(Rock City, Nottingham, Sunday 27th February)
I might as well warn you in advance that I am going to be utterly unable to bring to this review that false, disconnected, authoritative voice of objectivity that covers the enthusiast press like an intimate rash. You know the voice I mean: the one whose inaudible undertones are saying, ‘Using my vast knowledge, I have placed this one particular musical experience within the context of all others. Thus you are invited to accept one of two possibilities. Either I am right; or you are mental.’
That’s not going to be possible here, and the reason for that is this: Terrorvision were my first proper rock band, and I suppose on that basis, they will always be my favourite by default. I’m often accused of being a grumpy, negative sod, so it might seem incongruous that I would be so captivated by a band probably best known for a daft ode to Mexican paint-thinner. I lose count of the number of times I’ve been to see them play around nine or ten. I spent large chunks of time in my teens rummaging about in record shops all over the place, trying to find B-sides I’d not yet heard. Every music fan has got a first band they fell in love with; for better or worse, Terrorvision were mine. This is the only context I am prepared to offer you.
Even so, I had mixed feelings about this new tour. They’d been romping around on a pretty regular basis since they ‘split up’ in 2001, packaging a shameless, guiltless nostalgia trip around all their bounciest hits. Residual cynicism about has-beens trading their integrity against past triumphs would just melt away in the glare of singer Tony Wright’s silly, beaming grin. It was hard to leave one of these ‘last ever’ gigs without the feeling that even those who detested this band ought to be able to admit the rock scene was the poorer for their absence. Nevertheless, a suspicion nagged that their best days were behind them.
This time, though, there’s a new record to push, and a new bum on the drum throne (that of Cam Greenwood). And though it was a great night overall, in all honesty, by the end I felt my mixed feelings were not entirely unfounded.
For the most part, nothing much has changed. They’re still fucking loud, they’re still uncomplicated, and they’re still sporting more bounce to the ounce than an anorexic on a pogo stick. The old stand-bys still start up and run beautifully, and apart from Greenwood’s insistence on chucking about flashier fills than former drummer Shutty ever played – which do not really work, in my opinion – it’s exactly like I’m a 16-year-old virgin again (instead of a 30-year-old virgin).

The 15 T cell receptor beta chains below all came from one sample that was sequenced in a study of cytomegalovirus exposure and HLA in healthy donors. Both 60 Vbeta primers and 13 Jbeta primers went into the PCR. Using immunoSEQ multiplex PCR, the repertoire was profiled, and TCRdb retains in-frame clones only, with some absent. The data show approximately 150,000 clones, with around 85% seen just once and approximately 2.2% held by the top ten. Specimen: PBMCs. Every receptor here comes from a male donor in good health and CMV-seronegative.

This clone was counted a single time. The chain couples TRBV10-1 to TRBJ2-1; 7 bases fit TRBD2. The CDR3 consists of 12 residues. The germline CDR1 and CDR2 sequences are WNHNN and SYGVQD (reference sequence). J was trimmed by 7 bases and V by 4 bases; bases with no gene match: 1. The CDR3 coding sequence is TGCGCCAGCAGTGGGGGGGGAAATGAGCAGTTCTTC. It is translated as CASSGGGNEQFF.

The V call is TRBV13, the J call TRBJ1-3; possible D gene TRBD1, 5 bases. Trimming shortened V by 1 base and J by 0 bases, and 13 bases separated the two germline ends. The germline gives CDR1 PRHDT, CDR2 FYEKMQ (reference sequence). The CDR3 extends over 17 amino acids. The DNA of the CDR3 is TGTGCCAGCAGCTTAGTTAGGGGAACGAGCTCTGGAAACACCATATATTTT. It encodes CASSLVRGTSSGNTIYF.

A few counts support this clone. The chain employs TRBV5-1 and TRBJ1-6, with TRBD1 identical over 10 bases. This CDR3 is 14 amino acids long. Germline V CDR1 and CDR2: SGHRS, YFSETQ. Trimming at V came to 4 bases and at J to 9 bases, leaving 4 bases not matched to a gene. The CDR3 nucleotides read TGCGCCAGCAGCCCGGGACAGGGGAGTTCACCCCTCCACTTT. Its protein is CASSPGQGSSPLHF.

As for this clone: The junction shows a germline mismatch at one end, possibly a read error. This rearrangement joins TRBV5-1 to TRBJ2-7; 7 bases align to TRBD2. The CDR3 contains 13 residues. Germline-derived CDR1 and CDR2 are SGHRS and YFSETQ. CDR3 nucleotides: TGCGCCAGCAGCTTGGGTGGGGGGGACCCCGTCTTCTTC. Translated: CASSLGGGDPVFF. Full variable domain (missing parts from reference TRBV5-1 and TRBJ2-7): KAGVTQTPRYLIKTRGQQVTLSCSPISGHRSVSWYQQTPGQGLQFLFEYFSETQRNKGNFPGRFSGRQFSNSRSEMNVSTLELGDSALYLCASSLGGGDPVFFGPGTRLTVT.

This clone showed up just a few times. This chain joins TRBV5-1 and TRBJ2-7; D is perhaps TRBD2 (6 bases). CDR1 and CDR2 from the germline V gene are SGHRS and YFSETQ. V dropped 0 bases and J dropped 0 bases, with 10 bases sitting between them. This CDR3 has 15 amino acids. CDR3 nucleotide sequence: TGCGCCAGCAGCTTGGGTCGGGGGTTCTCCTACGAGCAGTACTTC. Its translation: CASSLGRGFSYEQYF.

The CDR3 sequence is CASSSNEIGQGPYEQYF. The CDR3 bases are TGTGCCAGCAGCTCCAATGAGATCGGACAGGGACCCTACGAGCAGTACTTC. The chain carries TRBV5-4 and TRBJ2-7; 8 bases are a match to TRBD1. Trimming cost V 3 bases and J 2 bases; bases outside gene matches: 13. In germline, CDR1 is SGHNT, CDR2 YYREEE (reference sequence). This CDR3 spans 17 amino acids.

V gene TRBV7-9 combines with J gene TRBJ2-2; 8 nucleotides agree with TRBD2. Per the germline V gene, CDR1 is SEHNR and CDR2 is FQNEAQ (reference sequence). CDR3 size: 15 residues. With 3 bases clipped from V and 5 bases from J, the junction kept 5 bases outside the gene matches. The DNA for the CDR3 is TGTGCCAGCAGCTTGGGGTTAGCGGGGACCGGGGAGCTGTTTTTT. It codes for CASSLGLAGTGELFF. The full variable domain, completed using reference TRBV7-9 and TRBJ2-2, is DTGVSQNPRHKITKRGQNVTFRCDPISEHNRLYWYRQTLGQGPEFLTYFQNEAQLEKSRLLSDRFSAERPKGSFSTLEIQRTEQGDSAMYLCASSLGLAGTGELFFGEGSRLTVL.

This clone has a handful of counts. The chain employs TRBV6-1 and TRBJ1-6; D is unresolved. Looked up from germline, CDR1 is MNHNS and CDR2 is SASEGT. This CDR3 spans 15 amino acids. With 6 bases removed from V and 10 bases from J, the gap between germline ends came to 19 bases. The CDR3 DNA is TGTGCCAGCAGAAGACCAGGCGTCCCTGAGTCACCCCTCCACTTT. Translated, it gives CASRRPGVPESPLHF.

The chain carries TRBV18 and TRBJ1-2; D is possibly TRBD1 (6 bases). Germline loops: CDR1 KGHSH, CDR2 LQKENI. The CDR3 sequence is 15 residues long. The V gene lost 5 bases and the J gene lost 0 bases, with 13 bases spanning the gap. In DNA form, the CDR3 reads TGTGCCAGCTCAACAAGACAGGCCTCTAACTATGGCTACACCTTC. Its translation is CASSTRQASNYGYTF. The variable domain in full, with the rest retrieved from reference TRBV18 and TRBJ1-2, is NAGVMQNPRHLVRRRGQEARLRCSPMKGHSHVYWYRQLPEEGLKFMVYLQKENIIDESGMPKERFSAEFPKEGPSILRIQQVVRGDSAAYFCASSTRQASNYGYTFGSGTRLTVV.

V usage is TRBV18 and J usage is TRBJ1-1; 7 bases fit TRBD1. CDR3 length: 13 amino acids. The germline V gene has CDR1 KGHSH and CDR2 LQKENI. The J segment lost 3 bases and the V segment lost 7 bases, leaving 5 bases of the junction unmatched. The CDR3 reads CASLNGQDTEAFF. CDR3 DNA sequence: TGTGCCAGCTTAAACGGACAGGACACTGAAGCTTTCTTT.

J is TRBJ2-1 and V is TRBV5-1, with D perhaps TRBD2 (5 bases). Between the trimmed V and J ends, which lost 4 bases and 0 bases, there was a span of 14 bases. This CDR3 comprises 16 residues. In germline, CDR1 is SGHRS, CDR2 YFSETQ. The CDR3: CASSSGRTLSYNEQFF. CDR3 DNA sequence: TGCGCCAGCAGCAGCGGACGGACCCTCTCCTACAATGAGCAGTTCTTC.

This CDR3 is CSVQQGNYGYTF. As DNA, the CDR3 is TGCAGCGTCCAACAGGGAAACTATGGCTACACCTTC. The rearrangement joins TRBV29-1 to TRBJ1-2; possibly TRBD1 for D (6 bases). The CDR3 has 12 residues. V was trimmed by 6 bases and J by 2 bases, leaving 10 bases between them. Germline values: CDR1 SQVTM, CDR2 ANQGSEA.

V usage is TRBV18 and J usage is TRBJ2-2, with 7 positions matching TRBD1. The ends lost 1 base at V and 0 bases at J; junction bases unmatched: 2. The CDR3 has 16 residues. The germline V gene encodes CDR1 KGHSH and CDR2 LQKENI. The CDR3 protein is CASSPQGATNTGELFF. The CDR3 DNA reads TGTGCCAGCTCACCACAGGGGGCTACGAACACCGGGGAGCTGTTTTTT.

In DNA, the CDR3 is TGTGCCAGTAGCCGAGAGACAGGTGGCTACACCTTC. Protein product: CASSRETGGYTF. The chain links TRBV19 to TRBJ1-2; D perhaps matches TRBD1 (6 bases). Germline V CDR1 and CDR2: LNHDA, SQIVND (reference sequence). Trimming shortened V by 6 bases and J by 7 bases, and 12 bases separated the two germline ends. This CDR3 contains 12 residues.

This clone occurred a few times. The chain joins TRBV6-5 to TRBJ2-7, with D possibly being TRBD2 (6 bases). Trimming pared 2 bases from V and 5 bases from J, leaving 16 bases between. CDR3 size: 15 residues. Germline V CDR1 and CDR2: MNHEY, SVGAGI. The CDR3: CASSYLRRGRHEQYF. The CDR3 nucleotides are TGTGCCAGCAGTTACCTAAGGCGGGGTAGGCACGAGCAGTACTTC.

The band do not seem to have aged one bit, which is a pretty good advertisement for the kind of abuse they put themselves to. The three original members must be well into their 40s by now, but they are giving it some of that let me tell you what. Wright never stops jumping, dancing, sweating or saying ‘shit hot’; Mark Yates still wears his guitar around his knees and looks cool even in a trilby with a feather in it; and although bassist Leigh Marklew now resembles a bald Bono at the UN, on account of his dapper bugeye shades/weskit/tie combo, he snarls and spits and hoofs his basslines about like they’ve just piddled on his carpet. For My House, Discotheque Wreck, Some People Say, Enteralterego and Alice What’s the Matter, among others, I’m pretty much in my rock show element, reliving all my neck-achiest moments.
Unfortunately, songs from the new album Super Delux fail to captivate me. They sound Terrorvision enough; bouncy, catchy, unpretentious rock tunes. But nothing ever leaps out at me. I could put this down to not having properly heard the new record yet, and just write it off, but I suspect that I might have gone too far down the path of dull sludgy psychedelic cosmic stoner nonsense to have my heart once again captured by an all-new Terrorvision. I also get the sense I’m not the only one feeling this way, but the crowd stays buzzed enough, and there are plenty of folk singing along to all the new stuff, so what the heck do I know?
Terrorvision are always going to be a special band to me, but it feels like we parted musical company somewhere along the way. I wish them all successes with the new record, I genuinely do. But while their live show is every bit as brilliant, energetic and fun-filled as ever, and while I will always love their oldies, it feels like I’ve moved on. I’m sorry. It’s not you, it’s me.